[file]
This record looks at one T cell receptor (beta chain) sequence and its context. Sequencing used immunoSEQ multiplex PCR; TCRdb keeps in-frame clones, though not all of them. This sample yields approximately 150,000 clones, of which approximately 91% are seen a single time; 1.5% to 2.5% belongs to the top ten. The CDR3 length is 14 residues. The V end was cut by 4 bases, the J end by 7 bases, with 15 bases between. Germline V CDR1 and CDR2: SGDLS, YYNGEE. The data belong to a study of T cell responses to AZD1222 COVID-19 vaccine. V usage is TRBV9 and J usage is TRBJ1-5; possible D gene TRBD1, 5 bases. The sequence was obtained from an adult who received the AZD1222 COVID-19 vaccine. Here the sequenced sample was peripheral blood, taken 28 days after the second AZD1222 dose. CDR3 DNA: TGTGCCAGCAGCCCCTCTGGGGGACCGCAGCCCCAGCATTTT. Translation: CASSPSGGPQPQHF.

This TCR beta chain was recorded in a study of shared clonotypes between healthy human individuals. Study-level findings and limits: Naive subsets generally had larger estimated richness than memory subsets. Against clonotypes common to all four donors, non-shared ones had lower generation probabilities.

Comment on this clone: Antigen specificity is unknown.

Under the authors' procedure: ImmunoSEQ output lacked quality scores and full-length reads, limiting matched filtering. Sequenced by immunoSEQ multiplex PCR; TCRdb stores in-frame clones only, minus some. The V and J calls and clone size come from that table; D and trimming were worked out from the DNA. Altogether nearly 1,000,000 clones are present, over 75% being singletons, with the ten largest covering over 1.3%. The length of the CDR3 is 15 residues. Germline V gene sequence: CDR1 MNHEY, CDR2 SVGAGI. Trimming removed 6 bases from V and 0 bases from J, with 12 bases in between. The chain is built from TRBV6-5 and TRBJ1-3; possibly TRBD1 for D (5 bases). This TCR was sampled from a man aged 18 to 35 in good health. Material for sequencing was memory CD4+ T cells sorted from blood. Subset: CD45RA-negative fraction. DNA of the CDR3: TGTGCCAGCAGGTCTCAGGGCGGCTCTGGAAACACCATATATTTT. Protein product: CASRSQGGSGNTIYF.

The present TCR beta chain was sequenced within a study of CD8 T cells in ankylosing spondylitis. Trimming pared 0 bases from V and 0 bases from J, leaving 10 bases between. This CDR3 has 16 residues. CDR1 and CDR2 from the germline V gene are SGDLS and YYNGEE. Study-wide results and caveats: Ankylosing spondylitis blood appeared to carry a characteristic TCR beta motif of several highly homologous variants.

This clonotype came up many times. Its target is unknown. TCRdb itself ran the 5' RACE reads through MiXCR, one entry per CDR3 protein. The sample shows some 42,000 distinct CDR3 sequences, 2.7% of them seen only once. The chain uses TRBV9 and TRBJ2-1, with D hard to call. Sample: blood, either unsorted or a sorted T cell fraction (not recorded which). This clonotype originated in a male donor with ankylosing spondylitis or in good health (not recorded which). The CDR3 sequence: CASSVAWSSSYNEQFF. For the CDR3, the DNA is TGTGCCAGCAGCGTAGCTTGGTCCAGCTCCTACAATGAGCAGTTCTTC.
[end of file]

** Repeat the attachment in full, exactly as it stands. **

This record looks at one T cell receptor (beta chain) sequence and its context. Sequencing used immunoSEQ multiplex PCR; TCRdb keeps in-frame clones, though not all of them. This sample yields approximately 150,000 clones, of which approximately 91% are seen a single time; 1.5% to 2.5% belongs to the top ten. The CDR3 length is 14 residues. The V end was cut by 4 bases, the J end by 7 bases, with 15 bases between. Germline V CDR1 and CDR2: SGDLS, YYNGEE. The data belong to a study of T cell responses to AZD1222 COVID-19 vaccine. V usage is TRBV9 and J usage is TRBJ1-5; possible D gene TRBD1, 5 bases. The sequence was obtained from an adult who received the AZD1222 COVID-19 vaccine. Here the sequenced sample was peripheral blood, taken 28 days after the second AZD1222 dose. CDR3 DNA: TGTGCCAGCAGCCCCTCTGGGGGACCGCAGCCCCAGCATTTT. Translation: CASSPSGGPQPQHF.

This TCR beta chain was recorded in a study of shared clonotypes between healthy human individuals. Study-level findings and limits: Naive subsets generally had larger estimated richness than memory subsets. Against clonotypes common to all four donors, non-shared ones had lower generation probabilities.

Comment on this clone: Antigen specificity is unknown.

Under the authors' procedure: ImmunoSEQ output lacked quality scores and full-length reads, limiting matched filtering. Sequenced by immunoSEQ multiplex PCR; TCRdb stores in-frame clones only, minus some. The V and J calls and clone size come from that table; D and trimming were worked out from the DNA. Altogether nearly 1,000,000 clones are present, over 75% being singletons, with the ten largest covering over 1.3%. The length of the CDR3 is 15 residues. Germline V gene sequence: CDR1 MNHEY, CDR2 SVGAGI. Trimming removed 6 bases from V and 0 bases from J, with 12 bases in between. The chain is built from TRBV6-5 and TRBJ1-3; possibly TRBD1 for D (5 bases). This TCR was sampled from a man aged 18 to 35 in good health. Material for sequencing was memory CD4+ T cells sorted from blood. Subset: CD45RA-negative fraction. DNA of the CDR3: TGTGCCAGCAGGTCTCAGGGCGGCTCTGGAAACACCATATATTTT. Protein product: CASRSQGGSGNTIYF.

The present TCR beta chain was sequenced within a study of CD8 T cells in ankylosing spondylitis. Trimming pared 0 bases from V and 0 bases from J, leaving 10 bases between. This CDR3 has 16 residues. CDR1 and CDR2 from the germline V gene are SGDLS and YYNGEE. Study-wide results and caveats: Ankylosing spondylitis blood appeared to carry a characteristic TCR beta motif of several highly homologous variants.

This clonotype came up many times. Its target is unknown. TCRdb itself ran the 5' RACE reads through MiXCR, one entry per CDR3 protein. The sample shows some 42,000 distinct CDR3 sequences, 2.7% of them seen only once. The chain uses TRBV9 and TRBJ2-1, with D hard to call. Sample: blood, either unsorted or a sorted T cell fraction (not recorded which). This clonotype originated in a male donor with ankylosing spondylitis or in good health (not recorded which). The CDR3 sequence: CASSVAWSSSYNEQFF. For the CDR3, the DNA is TGTGCCAGCAGCGTAGCTTGGTCCAGCTCCTACAATGAGCAGTTCTTC.